Architecture of Place: Ireland

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Ireland is absolutely breathtaking. From its rolling countryside, numerous castles, historic churches, and charming pubs, there is something for everyone to appreciate. Together, these make the rich history come to life as one travels from town to town. Read on for Kristen’s take on this mesmerizing country.

My first stop was Dublin and what better place to kick off an Irish vacation than with a tour of the Guinness factory? After grabbing a pint of stout, we ventured to Trinity College. From the moment I walked onto the campus, I was in awe. Trinity College is home to the largest library in Ireland, now known as the Old Library. The Georgian style library, which was completed in 1732, is considered to be the masterpiece of Thomas Burgh, an Irish architect known for the design of many large, public buildings in Dublin. This is a must see in my books (no pun intended) as it compares to nothing that you would see on a typical college campus. It towers above Nassau Street, beckoning one to come inside. Hundreds of thousands of people visit the library each year as it carries over 6 million books, with about 200,000 being older printed volumes, including the Book of Kells. With rows upon rows of stacked books set among beautiful, wooden arches highlighted by the glowing natural light from large windows, the Long Room reminded me of something right out of Harry Potter.


The next stop on the trip was Galway, located in west Ireland. It was once a trading port but now is host to many festivals and celebrations. Even though Galway does have its fair share of Cathedrals and beautiful buildings, what caught my eye the most was the costal scenery. It’s a very walkable city with cobblestone pathways, cozy cafes, lively pubs, a wide array of restaurants, and fantastic coastline views. “The Long Walk,” pictured here, is a path that follows the river right outside the city center with colorful row houses, picturesque landscaping, and many places to stop and take in the peace and quiet.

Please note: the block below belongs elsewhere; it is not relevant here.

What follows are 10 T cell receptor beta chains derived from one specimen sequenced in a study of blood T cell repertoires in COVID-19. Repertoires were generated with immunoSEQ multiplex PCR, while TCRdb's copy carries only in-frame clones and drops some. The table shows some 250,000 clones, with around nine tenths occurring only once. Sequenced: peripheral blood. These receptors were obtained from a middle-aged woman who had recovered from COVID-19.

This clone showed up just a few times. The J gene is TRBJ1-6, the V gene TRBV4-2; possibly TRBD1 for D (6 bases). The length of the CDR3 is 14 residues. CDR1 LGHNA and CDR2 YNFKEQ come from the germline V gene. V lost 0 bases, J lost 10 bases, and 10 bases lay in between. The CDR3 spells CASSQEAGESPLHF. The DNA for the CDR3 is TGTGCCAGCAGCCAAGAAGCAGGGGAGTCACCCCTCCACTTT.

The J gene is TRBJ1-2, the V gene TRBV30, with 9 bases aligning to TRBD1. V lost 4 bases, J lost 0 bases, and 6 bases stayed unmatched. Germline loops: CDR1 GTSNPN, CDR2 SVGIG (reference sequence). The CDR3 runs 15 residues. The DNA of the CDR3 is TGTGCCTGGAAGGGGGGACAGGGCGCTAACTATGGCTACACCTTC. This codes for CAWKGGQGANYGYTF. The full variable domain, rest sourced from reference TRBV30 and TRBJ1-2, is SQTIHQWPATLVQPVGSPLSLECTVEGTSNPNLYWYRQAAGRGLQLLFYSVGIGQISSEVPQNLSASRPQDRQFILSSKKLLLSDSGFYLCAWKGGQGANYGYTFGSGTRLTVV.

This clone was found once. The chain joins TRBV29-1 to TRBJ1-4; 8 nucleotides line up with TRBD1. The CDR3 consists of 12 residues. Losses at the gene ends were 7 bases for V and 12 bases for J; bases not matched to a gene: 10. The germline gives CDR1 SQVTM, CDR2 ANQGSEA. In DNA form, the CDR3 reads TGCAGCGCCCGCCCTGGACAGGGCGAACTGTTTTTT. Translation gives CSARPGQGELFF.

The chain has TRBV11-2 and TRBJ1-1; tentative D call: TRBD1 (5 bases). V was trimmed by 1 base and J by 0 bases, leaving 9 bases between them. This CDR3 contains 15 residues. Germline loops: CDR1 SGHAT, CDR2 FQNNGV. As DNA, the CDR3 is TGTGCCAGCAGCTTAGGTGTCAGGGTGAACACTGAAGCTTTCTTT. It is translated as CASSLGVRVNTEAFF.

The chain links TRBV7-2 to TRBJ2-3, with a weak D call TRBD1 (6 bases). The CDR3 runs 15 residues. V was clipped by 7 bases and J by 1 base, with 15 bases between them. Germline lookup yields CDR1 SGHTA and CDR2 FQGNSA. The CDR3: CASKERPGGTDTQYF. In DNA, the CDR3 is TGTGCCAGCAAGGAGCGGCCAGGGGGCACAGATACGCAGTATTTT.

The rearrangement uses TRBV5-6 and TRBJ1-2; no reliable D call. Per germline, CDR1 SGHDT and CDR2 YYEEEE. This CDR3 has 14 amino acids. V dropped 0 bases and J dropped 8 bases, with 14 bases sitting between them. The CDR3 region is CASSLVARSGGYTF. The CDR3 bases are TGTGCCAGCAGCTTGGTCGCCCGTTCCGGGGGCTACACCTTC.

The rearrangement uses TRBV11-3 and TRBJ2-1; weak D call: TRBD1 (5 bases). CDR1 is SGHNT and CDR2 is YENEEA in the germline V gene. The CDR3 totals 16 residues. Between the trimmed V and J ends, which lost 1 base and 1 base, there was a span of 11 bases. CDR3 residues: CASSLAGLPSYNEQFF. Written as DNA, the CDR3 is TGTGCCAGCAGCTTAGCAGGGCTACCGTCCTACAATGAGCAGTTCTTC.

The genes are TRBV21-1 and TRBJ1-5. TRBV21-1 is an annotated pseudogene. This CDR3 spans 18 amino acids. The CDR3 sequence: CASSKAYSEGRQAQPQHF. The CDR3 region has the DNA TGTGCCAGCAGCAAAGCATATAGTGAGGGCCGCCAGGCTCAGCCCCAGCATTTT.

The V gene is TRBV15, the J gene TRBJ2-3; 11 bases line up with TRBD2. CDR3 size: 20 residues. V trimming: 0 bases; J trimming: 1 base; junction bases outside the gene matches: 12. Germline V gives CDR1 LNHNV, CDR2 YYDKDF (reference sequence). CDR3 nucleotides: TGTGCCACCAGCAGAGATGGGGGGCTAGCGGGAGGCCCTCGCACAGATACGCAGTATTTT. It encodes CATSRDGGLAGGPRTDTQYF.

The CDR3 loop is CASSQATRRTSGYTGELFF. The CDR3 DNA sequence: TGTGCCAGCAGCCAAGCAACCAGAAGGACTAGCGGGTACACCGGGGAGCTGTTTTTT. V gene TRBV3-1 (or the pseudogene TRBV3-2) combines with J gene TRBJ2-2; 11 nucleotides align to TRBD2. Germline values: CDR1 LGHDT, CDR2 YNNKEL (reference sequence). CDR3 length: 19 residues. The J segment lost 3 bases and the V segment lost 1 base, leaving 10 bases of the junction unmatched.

I would definitely consider myself a medieval nerd, one of the many reasons why I decided to visit Ireland. My travel buddy and I decided to rent a car so that we could drive around the country and make as many pit stops as possible. While we had a few excursions planned before the trip started, we quickly fell into taking detours with each passing sign marked with a castle symbol. I just couldn’t contain myself! Whether it was well preserved or in ruins, there is something to appreciate about how and why these structures were built. It is so captivating to be able to not only see up-close, but walk around a stone built castle and reminisce about the life these grounds have witnessed. It amazes me that many of these structures are still standing and have turned into world landmarks.

As one of the most intact castles in the country, the Blarney Castle in Cork was one of my top medieval places to visit. Built around the 1200s, Blarney Castle has an extensive history of how it came to be with various structures being built and demolished. The current state of the structure, as we see it today, was built in the 1400s. It is also very famous for the Blarney Stone, located at the top of the castle. With over 100 steps to climb to reach the top, it is said those who kiss the stone will be granted the gift of eloquence. Not only is the history behind the stone an interesting one, the view is also stunning. Blarney Castle has over 60 acres of parkland and gardens, including Ireland’s only Poison Garden.

With magnificent views, the range of notable architecture, and the historical significance, I could go on and on about how much I loved this trip. There is something to be taken from both the quaint cities to the sprawling countryside. I will leave you lusting over this view of the Irish countryside in hopes that you too may one day be inspired to visit this part of the world.


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